First of all, the study shows that concerns about reputation-based selection hindering entry are justified: naively introducing a “standard” reputational mechanism in which only good past performance is rewarded with a bid subsidy in the following procurement auction increases quality provision, but it also significantly reduces entry.

In contrast to this first result, the study goes on to show that properly designed reputational mechanisms in which new entrants, with no history of past performance, are awarded a moderate or high reputation score—as is often done in the private sector—actually foster rather than hinder entry while, at the same time, delivering a substantial increase in high quality goods provision.

The third important result of this study is that the total cost to buyers (buyer’s transfer) does not increase when a reputational mechanism is introduced, even though (costly) quality provision increases. The introduction of bid subsidies for good past performance appears to benefit the buyer/taxpayer by increasing competition for incumbency, driving winning bids down sufficiently to offset the potential increase in procurement costs due to bid subsidies.


Considered together, the findings in Butler et al. (2013) suggest that there need not be a trade-off between reputation and entry in procurement, and that the debates both in the EU and the US are rather misplaced. The results suggest that the dual goals of providing incentives for quality provision and increasing entry and cross-border procurement – in the EU or elsewhere – are achievable through an appropriately designed reputational mechanism. Policy makers should therefore probably stop quarrelling about whether a generic past-performance based reputational mechanism should be introduced, and instead focus on how such a mechanism should be designed.


  • Butler Jeff, Carbone Enrica, Conzo Pierluigi and Giancarlo Spagnolo. 2013. “Reputation and Enty in Procurement.” CEPR Discussion Paper No. 9651.
  • Calzolari, Giacomo and Giancarlo Spagnolo. 2009. “Relational Contracts and Competitive Screening.”  CEPR Discussion paper No. 7434.
  • European Commission. 2011. Green Paper on the modernisation of EU public procurement policy Towards a more efficient European Procurement Market. Available at http://ec.europa.eu/internal_market/consultations/index_en.htm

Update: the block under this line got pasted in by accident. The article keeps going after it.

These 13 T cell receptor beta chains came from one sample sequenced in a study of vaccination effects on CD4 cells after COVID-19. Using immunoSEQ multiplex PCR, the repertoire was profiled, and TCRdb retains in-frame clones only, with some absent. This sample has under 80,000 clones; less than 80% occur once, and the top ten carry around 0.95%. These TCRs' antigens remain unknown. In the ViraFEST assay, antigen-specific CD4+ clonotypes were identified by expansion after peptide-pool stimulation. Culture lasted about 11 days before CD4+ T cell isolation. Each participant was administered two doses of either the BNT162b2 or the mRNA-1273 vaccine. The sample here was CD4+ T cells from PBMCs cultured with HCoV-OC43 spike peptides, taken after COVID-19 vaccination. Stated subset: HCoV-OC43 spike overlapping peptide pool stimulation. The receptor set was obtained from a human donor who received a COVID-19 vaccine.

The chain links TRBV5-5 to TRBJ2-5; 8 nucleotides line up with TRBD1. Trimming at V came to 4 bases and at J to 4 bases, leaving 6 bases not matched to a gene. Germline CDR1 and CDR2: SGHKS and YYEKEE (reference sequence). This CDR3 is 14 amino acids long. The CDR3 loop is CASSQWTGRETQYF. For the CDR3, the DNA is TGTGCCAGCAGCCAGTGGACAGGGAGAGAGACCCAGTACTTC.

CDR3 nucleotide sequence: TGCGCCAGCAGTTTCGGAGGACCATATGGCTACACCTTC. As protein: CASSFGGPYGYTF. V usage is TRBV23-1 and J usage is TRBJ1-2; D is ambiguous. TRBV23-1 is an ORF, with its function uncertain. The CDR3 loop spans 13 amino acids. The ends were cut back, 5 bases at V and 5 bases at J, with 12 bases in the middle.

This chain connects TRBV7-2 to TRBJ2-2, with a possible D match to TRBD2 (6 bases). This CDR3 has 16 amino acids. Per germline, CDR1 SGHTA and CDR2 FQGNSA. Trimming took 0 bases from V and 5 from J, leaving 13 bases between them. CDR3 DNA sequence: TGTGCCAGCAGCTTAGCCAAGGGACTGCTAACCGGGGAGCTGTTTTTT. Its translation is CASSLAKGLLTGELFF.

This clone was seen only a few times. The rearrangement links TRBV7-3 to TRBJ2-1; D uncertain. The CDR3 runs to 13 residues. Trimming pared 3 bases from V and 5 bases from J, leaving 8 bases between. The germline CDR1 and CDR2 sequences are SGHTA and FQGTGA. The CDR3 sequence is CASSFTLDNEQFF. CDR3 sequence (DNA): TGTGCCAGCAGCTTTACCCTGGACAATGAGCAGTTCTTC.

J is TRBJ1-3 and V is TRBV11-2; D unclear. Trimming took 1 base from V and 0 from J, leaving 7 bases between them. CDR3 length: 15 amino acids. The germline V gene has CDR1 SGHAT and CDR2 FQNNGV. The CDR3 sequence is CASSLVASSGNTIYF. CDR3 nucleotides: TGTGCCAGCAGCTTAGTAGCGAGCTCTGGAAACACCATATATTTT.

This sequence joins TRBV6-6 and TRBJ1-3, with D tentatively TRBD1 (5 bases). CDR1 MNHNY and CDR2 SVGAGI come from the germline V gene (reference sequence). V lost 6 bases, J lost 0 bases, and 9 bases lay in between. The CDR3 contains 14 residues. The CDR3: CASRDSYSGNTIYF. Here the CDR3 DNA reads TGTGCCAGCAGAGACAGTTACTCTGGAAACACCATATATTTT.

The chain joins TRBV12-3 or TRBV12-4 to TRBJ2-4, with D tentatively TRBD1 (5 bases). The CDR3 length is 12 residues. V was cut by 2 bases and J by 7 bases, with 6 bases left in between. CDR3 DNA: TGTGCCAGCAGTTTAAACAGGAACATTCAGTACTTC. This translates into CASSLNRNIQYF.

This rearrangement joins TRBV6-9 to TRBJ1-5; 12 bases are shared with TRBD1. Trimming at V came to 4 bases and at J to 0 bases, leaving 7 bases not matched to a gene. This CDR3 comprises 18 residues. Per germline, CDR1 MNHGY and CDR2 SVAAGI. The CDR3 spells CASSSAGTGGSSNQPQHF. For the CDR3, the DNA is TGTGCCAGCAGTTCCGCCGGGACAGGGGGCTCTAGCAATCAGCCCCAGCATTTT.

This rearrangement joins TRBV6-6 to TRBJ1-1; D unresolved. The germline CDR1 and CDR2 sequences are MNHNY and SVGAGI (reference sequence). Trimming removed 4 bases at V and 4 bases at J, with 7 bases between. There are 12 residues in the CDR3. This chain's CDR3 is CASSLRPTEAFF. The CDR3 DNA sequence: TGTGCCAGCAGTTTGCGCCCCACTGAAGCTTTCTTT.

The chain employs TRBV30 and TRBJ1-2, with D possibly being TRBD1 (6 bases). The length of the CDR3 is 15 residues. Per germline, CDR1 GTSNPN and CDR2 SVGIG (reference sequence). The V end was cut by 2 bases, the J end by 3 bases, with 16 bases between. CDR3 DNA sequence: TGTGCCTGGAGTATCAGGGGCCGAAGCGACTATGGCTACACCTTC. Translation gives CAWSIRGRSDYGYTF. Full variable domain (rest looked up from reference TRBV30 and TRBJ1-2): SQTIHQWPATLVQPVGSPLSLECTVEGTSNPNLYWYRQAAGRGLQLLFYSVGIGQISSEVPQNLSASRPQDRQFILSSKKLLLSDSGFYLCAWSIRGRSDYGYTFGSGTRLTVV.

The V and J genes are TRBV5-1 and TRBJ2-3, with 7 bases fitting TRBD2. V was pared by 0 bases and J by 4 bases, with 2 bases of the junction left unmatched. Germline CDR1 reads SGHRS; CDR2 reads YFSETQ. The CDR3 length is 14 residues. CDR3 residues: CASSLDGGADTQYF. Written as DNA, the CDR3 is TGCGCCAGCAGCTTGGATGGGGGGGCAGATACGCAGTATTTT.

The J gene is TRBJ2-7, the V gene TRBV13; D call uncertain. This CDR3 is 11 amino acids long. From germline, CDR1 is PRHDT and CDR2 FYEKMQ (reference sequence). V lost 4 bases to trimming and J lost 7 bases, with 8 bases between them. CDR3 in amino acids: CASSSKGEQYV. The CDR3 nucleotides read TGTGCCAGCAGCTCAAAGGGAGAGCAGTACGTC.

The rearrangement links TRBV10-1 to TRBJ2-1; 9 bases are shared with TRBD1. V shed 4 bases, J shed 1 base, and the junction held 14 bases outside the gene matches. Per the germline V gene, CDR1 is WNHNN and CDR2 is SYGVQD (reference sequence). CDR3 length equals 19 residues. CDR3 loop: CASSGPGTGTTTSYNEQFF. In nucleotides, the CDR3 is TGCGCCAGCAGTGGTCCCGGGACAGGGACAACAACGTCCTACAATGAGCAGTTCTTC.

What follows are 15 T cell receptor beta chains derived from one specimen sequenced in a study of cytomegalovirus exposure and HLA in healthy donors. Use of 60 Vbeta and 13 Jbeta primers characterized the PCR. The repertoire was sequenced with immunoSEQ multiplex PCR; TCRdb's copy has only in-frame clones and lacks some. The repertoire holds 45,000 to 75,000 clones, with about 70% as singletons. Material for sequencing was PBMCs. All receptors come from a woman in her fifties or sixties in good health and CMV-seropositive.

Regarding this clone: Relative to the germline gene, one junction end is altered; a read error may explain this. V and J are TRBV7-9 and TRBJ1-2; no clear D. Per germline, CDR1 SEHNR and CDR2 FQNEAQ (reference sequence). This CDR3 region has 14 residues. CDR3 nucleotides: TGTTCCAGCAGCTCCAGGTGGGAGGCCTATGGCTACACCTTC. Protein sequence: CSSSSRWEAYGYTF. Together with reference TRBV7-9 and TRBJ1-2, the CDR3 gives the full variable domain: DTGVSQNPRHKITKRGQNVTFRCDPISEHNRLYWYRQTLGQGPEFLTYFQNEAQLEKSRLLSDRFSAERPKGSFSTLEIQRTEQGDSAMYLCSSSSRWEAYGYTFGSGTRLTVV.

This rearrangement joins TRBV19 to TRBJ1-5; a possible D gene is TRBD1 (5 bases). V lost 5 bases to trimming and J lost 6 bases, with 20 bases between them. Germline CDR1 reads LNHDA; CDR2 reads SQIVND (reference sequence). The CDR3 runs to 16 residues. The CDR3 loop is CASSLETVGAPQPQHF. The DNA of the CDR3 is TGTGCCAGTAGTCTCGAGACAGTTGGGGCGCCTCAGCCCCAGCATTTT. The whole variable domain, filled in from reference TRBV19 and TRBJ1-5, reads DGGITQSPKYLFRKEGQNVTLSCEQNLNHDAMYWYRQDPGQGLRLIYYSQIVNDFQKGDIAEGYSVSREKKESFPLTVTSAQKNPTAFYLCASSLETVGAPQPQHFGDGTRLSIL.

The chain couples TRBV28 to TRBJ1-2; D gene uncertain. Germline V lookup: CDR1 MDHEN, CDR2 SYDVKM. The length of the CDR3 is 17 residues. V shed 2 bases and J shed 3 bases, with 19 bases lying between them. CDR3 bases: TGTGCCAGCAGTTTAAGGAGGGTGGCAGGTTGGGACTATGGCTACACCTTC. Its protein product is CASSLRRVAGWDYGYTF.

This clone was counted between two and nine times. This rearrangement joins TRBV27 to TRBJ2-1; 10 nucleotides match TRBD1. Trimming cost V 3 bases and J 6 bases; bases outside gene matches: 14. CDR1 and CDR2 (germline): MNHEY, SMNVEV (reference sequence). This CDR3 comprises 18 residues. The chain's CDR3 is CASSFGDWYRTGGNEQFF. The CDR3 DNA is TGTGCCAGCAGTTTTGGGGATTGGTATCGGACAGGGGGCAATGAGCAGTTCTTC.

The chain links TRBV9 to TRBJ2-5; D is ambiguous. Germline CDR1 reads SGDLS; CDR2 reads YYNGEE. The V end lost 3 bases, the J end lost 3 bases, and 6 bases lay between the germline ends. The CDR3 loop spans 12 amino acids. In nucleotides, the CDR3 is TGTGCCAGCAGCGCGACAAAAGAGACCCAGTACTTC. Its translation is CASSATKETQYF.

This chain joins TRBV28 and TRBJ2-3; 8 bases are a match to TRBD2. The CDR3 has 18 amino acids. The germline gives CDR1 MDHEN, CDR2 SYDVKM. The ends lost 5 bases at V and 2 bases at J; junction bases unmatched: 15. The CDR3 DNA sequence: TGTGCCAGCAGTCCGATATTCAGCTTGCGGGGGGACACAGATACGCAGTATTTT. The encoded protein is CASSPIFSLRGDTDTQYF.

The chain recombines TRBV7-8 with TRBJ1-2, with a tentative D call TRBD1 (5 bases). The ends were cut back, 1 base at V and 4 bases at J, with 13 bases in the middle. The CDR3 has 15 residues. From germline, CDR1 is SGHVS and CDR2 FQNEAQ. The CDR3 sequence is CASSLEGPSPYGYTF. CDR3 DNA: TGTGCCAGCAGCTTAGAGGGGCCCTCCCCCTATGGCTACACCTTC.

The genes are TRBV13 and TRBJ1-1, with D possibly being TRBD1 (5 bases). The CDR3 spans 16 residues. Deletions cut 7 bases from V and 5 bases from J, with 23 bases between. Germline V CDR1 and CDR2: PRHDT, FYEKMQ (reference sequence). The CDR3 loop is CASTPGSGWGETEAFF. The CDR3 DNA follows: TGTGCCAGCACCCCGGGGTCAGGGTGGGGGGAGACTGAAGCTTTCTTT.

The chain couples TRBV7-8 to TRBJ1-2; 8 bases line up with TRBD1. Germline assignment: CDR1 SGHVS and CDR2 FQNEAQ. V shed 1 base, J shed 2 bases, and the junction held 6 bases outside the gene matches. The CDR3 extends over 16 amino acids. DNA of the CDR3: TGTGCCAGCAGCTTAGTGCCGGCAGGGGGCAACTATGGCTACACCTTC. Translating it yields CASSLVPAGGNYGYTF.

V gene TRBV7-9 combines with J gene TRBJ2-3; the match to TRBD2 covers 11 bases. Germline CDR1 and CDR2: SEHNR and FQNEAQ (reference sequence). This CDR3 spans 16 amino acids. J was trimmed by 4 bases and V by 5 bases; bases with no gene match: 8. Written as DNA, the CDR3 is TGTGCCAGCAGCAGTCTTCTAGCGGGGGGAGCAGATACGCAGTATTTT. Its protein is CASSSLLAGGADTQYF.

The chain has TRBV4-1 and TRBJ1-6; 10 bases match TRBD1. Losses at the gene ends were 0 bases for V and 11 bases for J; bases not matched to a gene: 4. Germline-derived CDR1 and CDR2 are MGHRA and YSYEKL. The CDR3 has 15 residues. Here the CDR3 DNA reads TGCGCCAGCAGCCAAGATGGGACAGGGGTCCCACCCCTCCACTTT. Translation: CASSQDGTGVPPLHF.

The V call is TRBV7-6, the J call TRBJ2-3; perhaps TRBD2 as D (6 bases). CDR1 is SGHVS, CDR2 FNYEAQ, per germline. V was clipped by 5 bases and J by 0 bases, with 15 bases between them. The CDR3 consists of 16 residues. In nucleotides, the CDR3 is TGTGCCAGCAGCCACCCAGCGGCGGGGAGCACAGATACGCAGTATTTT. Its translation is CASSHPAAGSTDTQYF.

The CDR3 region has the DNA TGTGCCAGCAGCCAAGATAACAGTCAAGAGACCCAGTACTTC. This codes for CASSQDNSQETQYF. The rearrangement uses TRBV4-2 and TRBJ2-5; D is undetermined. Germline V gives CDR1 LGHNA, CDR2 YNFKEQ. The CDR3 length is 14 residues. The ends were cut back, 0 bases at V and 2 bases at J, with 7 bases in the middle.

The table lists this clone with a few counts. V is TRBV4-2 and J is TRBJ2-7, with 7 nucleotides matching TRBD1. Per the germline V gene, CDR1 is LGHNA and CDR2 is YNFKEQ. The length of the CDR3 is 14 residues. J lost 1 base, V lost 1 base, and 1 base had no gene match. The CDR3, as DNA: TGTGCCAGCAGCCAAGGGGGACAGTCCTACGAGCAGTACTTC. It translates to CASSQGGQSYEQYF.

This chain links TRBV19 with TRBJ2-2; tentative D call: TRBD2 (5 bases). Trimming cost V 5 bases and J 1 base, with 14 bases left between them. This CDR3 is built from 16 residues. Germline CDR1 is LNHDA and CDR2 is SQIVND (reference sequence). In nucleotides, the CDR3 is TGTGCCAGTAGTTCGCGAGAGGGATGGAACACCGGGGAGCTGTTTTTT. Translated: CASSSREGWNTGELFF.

• European Commission. 2011. Green Paper on the modernisation of EU public procurement policy Towards a more efficient European Procurement Market. Synthesis of Replies.  Available at http://ec.europa.eu/internal_market/consultations/docs/2011/public_procurement/synthesis_document_en.pdf
  • Government Accountability Office. 2011. (GAO-12-102R, Oct. 18, 2011). Prior Experience and Past Performance as Evaluation Criteria in the Award of Federal Construction Contracts. Available at  http://www.gao.gov/products/GAO-12-102R
  • Kelman, Steven. 1990.  Procurement and Public Management: The Fear of Discretion and the Quality of Government Performance: American Enterprise Institute Press.
  • Yukins, Christoher. 2008. “Are IDIQS Inefficient? Sharing Lessons with European Framework Contracting.” Public Contract Law Journal,  37(3): 545-568.

Putting the “I” Back in Team: The Rise of International Teams in Science

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In this policy brief, I discuss the increasing prevalence of international teams in the production of scientific knowledge.  I outline several potential factors that may explain these trends and discuss recent evidence from an original survey of coauthors on scientific papers regarding their collaboration behavior.  Finally, as a notable example of increased international collaboration, I discuss the increase in scientific collaboration between Russia and the US after the end of the Cold War.

The Increase in Collaboration and Internationalization of Teams

Teams are becoming more prevalent in science.  Both the share of papers produced by teams and the number of scientists working on scientific papers has increased in recent decades (Wuchty, Jones and Uzzi, 2007).  Economic theory suggests that scientific research is becoming increasingly collaborative since the frontier of scientific knowledge has become more complex and specialized so that more researchers are needed to combine their expertise to make advances (Jones, 2009).  Team members are also becoming more geographically dispersed: the share of papers resulting from international collaborations has increased, and within the US, scientists today are more likely to have coauthors located in a different city than before (Freeman, Ganguli and Murciano-Goroff, 2014).